Hey, Bob, no one knows what you're doing right, but keep it up. Cherub-faced and perennially chirpy, Soper could probably announce the arrival of six simultaneous hurricanes with a smile and a cheery sendoff. In the face of gale-force winds, Soper keeps his chin up, warning us about the dangers of flying fruit from neighbors' trees with cautionary concern. Moreover, Soper's back-page column in the local section of the Sun-Sentinel (recently redesigned, much to our chagrin) is his forum to answer questions and dispense good-natured advice. Want to know when to plant broccoli? Or why it gets dark at night? Or what makes rain so gosh-darn wet? Or does it ever rain cats and dogs? Or frogs? Just ask -- no question is too big, small, or inane for Soper's genuine good humor to tackle. Moreover, and most important, Soper's predictions often pan out.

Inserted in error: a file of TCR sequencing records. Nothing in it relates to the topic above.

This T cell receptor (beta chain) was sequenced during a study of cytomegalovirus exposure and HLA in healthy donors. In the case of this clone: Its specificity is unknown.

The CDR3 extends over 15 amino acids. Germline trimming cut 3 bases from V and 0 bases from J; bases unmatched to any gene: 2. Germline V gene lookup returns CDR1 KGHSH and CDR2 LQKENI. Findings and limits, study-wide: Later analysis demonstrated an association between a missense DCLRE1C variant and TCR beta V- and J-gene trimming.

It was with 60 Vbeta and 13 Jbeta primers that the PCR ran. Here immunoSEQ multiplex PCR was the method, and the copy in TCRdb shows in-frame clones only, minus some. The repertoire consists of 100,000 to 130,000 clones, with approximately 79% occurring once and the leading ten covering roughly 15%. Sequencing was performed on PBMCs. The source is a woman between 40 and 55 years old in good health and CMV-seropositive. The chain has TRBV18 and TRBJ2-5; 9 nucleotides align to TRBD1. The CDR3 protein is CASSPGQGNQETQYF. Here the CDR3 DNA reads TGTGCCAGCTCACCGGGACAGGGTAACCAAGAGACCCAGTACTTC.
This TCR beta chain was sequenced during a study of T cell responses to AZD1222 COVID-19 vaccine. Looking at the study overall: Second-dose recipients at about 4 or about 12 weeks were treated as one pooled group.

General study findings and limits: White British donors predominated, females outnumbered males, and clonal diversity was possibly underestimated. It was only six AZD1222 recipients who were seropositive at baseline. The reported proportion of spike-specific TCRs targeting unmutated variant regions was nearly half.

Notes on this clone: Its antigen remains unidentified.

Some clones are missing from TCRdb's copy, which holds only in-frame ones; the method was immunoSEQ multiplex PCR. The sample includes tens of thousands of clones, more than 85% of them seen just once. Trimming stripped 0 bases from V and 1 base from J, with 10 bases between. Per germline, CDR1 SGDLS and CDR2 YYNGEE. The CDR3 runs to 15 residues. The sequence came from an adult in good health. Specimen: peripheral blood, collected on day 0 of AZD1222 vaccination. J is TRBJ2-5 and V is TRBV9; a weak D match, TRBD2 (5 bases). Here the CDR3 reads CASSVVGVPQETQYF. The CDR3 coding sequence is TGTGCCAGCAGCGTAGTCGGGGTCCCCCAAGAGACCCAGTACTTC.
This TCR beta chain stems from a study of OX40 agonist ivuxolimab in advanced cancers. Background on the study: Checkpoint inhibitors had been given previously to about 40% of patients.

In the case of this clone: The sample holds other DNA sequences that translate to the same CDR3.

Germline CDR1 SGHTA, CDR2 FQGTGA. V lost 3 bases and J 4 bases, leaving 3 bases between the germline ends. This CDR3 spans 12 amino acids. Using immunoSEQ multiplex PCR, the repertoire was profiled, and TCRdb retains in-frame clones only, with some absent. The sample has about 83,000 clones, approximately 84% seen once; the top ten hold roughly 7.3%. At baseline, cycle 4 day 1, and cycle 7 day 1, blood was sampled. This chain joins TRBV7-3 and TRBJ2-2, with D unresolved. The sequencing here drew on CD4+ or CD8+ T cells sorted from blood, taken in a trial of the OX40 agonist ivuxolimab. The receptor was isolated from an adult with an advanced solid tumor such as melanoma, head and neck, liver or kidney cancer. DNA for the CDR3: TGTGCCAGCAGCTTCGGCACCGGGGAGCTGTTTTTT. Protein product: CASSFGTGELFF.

De Land offers a three-in-one package deal of Florida attractions: In one weekend (without excessive hours whiled away on Interstate 95) you can enjoy Spanish moss-strewn Old South, Disney-tinged commercialism, and lush natural beauty. Located about 225 miles north of West Palm Beach, De Land echoes Savannah, Georgia: Both towns boast graceful architecture and bona fide downtowns. But unlike the isolated Savannah, De Land sits conveniently between Orlando and the Ocala National Forest. While you're in De Land, have dinner at the Holiday House Restaurant, located at 704 N. Woodland Blvd., across from Stetson University. While you clean off your plate of Southern-style buffet samplings, members of restaurant cofounder Willa Cook's family watch: Family portraits, each painted by Cook herself, literally cover the walls. Cook, aside from starting a thriving restaurant in 1959 and working as a professional painter, also happens to be a three-time water-skiing world champion. Eating aside, the turn-of-the-century storefronts warrant a nice stroll through downtown De Land, and the university's architecturally diverse campus beckons. If you like hiking, the best section of the Florida Trail happens to cut right through the nearby national forest, where the trail weaves through gently rolling hills. And when you tire of the outdoors and sleepy Southern charm, the mouse awaits.